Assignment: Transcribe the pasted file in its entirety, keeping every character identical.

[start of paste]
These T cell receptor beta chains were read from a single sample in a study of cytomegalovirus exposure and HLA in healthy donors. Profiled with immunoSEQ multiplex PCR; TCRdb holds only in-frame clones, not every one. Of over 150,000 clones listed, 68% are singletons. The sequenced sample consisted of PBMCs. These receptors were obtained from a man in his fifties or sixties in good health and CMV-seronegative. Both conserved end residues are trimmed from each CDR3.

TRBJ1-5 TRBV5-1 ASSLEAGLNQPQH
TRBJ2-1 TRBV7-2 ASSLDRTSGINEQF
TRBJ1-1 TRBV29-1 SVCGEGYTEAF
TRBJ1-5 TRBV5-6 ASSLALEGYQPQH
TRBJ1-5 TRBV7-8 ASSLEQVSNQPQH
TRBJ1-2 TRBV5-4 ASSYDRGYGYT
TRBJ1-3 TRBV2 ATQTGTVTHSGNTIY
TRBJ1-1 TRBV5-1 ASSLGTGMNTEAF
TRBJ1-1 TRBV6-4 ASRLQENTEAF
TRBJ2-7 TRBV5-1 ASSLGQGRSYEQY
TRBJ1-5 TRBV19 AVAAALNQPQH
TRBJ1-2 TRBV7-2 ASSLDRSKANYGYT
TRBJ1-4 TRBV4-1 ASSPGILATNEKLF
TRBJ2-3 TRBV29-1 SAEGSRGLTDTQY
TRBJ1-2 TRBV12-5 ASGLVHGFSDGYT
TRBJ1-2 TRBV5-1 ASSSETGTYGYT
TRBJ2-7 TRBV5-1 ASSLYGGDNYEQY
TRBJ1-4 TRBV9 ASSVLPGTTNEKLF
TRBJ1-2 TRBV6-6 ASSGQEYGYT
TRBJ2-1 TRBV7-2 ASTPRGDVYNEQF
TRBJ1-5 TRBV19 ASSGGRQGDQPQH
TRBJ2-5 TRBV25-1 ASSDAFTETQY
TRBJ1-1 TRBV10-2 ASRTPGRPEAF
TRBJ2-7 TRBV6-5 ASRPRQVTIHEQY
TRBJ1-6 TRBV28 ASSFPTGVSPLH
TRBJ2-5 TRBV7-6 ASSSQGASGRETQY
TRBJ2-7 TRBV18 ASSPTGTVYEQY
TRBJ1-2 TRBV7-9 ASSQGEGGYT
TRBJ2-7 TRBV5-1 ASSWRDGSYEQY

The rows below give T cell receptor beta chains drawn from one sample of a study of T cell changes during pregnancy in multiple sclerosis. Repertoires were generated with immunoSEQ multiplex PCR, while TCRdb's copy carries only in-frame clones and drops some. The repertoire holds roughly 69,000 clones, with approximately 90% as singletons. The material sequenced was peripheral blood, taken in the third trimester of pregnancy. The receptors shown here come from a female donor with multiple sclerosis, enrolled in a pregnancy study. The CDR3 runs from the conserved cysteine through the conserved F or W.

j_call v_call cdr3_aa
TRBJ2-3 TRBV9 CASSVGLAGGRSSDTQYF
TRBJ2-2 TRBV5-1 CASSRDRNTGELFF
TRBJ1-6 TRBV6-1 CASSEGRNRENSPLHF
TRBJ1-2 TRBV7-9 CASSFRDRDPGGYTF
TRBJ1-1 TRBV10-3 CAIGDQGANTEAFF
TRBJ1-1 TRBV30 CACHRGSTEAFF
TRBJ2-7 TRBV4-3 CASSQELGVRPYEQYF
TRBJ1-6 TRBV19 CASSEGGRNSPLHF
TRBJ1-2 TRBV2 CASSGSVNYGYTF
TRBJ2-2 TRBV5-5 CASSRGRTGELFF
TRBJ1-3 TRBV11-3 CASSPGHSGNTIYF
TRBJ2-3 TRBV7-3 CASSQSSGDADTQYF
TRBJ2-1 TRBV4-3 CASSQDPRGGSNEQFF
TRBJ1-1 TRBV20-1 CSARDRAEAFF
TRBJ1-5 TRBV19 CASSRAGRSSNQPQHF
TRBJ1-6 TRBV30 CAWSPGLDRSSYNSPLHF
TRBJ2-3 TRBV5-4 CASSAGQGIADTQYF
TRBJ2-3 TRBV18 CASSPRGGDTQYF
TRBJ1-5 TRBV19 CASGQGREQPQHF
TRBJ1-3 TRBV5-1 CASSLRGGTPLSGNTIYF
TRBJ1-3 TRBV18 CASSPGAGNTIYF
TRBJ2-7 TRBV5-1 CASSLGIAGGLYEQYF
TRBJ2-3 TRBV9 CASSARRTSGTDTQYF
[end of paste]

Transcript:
These T cell receptor beta chains were read from a single sample in a study of cytomegalovirus exposure and HLA in healthy donors. Profiled with immunoSEQ multiplex PCR; TCRdb holds only in-frame clones, not every one. Of over 150,000 clones listed, 68% are singletons. The sequenced sample consisted of PBMCs. These receptors were obtained from a man in his fifties or sixties in good health and CMV-seronegative. Both conserved end residues are trimmed from each CDR3.

TRBJ1-5 TRBV5-1 ASSLEAGLNQPQH
TRBJ2-1 TRBV7-2 ASSLDRTSGINEQF
TRBJ1-1 TRBV29-1 SVCGEGYTEAF
TRBJ1-5 TRBV5-6 ASSLALEGYQPQH
TRBJ1-5 TRBV7-8 ASSLEQVSNQPQH
TRBJ1-2 TRBV5-4 ASSYDRGYGYT
TRBJ1-3 TRBV2 ATQTGTVTHSGNTIY
TRBJ1-1 TRBV5-1 ASSLGTGMNTEAF
TRBJ1-1 TRBV6-4 ASRLQENTEAF
TRBJ2-7 TRBV5-1 ASSLGQGRSYEQY
TRBJ1-5 TRBV19 AVAAALNQPQH
TRBJ1-2 TRBV7-2 ASSLDRSKANYGYT
TRBJ1-4 TRBV4-1 ASSPGILATNEKLF
TRBJ2-3 TRBV29-1 SAEGSRGLTDTQY
TRBJ1-2 TRBV12-5 ASGLVHGFSDGYT
TRBJ1-2 TRBV5-1 ASSSETGTYGYT
TRBJ2-7 TRBV5-1 ASSLYGGDNYEQY
TRBJ1-4 TRBV9 ASSVLPGTTNEKLF
TRBJ1-2 TRBV6-6 ASSGQEYGYT
TRBJ2-1 TRBV7-2 ASTPRGDVYNEQF
TRBJ1-5 TRBV19 ASSGGRQGDQPQH
TRBJ2-5 TRBV25-1 ASSDAFTETQY
TRBJ1-1 TRBV10-2 ASRTPGRPEAF
TRBJ2-7 TRBV6-5 ASRPRQVTIHEQY
TRBJ1-6 TRBV28 ASSFPTGVSPLH
TRBJ2-5 TRBV7-6 ASSSQGASGRETQY
TRBJ2-7 TRBV18 ASSPTGTVYEQY
TRBJ1-2 TRBV7-9 ASSQGEGGYT
TRBJ2-7 TRBV5-1 ASSWRDGSYEQY

The rows below give T cell receptor beta chains drawn from one sample of a study of T cell changes during pregnancy in multiple sclerosis. Repertoires were generated with immunoSEQ multiplex PCR, while TCRdb's copy carries only in-frame clones and drops some. The repertoire holds roughly 69,000 clones, with approximately 90% as singletons. The material sequenced was peripheral blood, taken in the third trimester of pregnancy. The receptors shown here come from a female donor with multiple sclerosis, enrolled in a pregnancy study. The CDR3 runs from the conserved cysteine through the conserved F or W.

j_call v_call cdr3_aa
TRBJ2-3 TRBV9 CASSVGLAGGRSSDTQYF
TRBJ2-2 TRBV5-1 CASSRDRNTGELFF
TRBJ1-6 TRBV6-1 CASSEGRNRENSPLHF
TRBJ1-2 TRBV7-9 CASSFRDRDPGGYTF
TRBJ1-1 TRBV10-3 CAIGDQGANTEAFF
TRBJ1-1 TRBV30 CACHRGSTEAFF
TRBJ2-7 TRBV4-3 CASSQELGVRPYEQYF
TRBJ1-6 TRBV19 CASSEGGRNSPLHF
TRBJ1-2 TRBV2 CASSGSVNYGYTF
TRBJ2-2 TRBV5-5 CASSRGRTGELFF
TRBJ1-3 TRBV11-3 CASSPGHSGNTIYF
TRBJ2-3 TRBV7-3 CASSQSSGDADTQYF
TRBJ2-1 TRBV4-3 CASSQDPRGGSNEQFF
TRBJ1-1 TRBV20-1 CSARDRAEAFF
TRBJ1-5 TRBV19 CASSRAGRSSNQPQHF
TRBJ1-6 TRBV30 CAWSPGLDRSSYNSPLHF
TRBJ2-3 TRBV5-4 CASSAGQGIADTQYF
TRBJ2-3 TRBV18 CASSPRGGDTQYF
TRBJ1-5 TRBV19 CASGQGREQPQHF
TRBJ1-3 TRBV5-1 CASSLRGGTPLSGNTIYF
TRBJ1-3 TRBV18 CASSPGAGNTIYF
TRBJ2-7 TRBV5-1 CASSLGIAGGLYEQYF
TRBJ2-3 TRBV9 CASSARRTSGTDTQYF